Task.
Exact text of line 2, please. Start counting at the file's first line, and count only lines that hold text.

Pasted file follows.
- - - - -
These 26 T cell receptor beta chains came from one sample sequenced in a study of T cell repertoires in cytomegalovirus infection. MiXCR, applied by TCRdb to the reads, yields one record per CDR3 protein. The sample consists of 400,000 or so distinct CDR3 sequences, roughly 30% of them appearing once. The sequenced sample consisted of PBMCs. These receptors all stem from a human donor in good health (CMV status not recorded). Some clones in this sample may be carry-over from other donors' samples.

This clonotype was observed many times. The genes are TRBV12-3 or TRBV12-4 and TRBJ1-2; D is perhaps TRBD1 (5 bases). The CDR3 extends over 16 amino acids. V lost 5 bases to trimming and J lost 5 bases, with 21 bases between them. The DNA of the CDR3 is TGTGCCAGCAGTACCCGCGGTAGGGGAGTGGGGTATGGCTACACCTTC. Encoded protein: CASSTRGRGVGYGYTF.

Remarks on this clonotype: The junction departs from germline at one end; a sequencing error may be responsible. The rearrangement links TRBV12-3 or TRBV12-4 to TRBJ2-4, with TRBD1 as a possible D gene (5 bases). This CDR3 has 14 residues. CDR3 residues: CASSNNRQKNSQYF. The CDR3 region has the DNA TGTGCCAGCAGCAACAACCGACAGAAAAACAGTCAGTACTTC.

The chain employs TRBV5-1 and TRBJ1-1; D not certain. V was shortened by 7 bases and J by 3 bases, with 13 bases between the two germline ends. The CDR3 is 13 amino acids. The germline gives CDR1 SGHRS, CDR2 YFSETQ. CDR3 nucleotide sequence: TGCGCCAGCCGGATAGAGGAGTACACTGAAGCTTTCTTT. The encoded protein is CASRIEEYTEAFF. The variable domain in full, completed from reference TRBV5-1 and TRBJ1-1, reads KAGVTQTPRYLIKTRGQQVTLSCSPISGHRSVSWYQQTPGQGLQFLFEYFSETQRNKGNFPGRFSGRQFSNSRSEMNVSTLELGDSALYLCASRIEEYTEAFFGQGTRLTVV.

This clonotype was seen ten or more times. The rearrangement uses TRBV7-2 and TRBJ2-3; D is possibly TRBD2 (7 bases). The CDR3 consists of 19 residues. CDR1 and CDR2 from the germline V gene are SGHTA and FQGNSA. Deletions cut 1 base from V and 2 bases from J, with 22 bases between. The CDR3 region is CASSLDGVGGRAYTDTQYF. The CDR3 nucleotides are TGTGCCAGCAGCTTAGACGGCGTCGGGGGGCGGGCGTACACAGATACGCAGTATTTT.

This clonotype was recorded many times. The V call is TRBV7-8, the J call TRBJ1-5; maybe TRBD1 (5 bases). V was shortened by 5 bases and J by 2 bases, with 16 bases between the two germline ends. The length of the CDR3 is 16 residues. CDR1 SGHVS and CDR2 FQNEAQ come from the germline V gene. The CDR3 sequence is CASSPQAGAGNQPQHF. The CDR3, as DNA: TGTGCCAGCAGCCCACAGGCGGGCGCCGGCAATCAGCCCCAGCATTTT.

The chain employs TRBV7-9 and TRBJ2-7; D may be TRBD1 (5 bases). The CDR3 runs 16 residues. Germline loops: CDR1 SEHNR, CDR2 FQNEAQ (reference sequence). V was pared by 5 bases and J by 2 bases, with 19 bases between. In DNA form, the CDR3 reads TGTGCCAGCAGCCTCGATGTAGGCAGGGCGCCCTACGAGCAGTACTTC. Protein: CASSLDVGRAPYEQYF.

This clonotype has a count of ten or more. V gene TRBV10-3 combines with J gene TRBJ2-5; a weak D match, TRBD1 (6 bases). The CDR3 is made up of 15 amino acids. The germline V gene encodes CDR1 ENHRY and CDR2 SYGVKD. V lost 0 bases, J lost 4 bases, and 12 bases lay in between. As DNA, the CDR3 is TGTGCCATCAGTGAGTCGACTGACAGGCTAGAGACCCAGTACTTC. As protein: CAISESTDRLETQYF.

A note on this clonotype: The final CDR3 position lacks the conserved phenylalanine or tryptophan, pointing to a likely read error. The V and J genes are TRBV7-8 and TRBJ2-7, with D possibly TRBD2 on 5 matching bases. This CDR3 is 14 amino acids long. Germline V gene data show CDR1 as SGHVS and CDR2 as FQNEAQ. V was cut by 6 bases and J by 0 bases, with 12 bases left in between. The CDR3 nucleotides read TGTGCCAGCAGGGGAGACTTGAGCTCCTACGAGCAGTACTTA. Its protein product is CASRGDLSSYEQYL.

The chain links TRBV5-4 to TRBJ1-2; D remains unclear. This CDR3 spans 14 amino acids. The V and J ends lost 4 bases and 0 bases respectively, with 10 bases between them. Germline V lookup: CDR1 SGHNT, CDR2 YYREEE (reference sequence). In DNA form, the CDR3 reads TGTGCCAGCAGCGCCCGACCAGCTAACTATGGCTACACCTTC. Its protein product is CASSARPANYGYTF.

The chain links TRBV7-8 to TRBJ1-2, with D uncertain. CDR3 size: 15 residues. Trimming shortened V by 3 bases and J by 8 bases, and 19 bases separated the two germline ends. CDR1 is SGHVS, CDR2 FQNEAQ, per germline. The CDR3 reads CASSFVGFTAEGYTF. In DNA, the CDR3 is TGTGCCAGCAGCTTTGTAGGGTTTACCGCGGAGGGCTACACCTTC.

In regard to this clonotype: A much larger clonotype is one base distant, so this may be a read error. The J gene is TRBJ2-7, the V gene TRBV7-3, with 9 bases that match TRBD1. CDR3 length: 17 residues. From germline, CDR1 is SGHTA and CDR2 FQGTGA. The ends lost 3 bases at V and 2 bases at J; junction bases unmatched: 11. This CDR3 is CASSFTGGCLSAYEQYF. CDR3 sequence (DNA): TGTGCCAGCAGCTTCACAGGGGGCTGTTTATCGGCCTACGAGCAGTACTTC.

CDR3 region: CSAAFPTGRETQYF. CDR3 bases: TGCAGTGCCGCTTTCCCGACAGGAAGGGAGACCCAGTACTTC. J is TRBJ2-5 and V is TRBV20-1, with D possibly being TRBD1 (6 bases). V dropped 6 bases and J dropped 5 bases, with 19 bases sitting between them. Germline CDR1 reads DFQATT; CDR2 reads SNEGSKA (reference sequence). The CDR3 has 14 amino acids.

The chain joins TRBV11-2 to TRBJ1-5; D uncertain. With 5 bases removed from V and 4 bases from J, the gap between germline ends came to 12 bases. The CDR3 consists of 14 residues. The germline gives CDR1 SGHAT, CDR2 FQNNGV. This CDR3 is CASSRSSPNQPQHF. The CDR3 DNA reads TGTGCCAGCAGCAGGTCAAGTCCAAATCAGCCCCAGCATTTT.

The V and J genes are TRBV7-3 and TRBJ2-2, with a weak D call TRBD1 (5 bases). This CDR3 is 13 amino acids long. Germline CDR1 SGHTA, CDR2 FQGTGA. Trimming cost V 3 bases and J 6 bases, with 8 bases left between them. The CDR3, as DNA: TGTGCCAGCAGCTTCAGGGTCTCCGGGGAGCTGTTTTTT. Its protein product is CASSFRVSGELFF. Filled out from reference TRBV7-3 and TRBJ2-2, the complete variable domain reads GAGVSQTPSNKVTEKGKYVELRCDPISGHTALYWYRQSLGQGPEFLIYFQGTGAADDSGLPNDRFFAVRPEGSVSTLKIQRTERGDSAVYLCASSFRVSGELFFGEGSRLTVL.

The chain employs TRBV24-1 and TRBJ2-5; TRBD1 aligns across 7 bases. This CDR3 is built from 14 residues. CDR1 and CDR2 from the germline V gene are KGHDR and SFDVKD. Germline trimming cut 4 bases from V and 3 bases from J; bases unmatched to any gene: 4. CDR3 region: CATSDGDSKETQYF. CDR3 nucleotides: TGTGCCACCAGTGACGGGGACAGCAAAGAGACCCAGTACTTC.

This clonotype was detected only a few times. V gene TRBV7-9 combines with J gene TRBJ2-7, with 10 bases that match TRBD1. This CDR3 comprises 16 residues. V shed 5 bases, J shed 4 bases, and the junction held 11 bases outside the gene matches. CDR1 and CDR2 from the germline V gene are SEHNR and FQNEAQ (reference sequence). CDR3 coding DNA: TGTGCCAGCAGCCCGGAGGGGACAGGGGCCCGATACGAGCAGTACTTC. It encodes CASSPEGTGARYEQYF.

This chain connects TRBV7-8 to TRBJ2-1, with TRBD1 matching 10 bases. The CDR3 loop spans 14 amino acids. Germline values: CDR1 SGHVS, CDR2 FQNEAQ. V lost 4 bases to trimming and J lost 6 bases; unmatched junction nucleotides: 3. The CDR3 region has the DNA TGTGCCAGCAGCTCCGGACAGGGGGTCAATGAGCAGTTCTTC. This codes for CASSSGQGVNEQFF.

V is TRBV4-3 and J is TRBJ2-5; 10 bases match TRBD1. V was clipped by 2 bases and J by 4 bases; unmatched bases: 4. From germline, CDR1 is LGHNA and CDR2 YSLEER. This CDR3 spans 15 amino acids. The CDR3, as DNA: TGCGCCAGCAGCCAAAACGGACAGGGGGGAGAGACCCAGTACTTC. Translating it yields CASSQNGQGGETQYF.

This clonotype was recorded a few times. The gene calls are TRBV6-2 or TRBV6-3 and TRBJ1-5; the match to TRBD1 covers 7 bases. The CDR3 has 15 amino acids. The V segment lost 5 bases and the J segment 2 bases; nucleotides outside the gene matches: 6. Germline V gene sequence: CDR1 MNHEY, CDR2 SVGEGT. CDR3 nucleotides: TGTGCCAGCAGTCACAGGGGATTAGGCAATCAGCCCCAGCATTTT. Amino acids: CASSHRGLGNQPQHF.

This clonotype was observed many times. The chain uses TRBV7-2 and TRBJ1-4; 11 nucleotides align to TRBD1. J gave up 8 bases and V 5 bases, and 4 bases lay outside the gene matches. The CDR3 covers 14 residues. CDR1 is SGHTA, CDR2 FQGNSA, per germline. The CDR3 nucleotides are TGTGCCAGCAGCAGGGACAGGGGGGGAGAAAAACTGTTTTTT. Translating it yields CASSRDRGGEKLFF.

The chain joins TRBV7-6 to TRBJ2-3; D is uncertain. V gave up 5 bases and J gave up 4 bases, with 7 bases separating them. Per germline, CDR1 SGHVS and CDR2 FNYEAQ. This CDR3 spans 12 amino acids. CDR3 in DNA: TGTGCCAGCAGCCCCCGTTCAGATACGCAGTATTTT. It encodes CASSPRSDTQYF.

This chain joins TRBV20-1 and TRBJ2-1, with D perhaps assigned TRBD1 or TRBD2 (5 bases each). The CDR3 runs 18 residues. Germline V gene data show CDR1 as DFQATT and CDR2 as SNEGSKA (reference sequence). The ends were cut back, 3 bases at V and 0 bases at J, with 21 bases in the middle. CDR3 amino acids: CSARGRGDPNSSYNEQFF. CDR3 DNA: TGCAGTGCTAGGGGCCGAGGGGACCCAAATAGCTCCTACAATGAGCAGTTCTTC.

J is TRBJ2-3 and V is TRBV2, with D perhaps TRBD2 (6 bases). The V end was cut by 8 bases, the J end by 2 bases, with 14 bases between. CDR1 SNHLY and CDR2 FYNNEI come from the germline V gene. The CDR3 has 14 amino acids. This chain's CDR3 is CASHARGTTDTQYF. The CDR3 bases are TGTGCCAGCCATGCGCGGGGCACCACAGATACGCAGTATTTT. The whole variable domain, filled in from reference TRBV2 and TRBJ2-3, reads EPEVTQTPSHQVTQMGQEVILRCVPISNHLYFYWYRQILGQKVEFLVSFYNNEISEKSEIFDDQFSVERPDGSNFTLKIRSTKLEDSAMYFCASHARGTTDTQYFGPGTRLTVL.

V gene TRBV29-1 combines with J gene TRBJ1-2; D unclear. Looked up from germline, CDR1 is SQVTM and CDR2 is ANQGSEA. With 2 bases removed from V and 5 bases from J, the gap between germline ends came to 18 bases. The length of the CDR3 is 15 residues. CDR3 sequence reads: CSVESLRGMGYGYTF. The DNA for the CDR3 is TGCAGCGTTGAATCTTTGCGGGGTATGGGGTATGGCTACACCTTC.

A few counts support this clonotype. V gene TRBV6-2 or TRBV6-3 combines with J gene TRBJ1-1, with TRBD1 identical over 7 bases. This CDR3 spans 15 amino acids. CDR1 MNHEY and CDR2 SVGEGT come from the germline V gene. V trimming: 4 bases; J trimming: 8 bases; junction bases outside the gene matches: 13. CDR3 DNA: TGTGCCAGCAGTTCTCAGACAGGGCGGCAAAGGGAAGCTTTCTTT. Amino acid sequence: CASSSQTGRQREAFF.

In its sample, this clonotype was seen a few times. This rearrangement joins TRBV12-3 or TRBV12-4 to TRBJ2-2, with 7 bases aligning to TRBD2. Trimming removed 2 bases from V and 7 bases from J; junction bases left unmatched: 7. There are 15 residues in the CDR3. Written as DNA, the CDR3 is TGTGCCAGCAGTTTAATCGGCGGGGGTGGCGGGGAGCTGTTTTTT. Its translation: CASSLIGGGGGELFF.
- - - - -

This clonotype was observed many times. The genes are TRBV12-3 or TRBV12-4 and TRBJ1-2; D is perhaps TRBD1 (5 bases). The CDR3 extends over 16 amino acids. V lost 5 bases to trimming and J lost 5 bases, with 21 bases between them. The DNA of the CDR3 is TGTGCCAGCAGTACCCGCGGTAGGGGAGTGGGGTATGGCTACACCTTC. Encoded protein: CASSTRGRGVGYGYTF.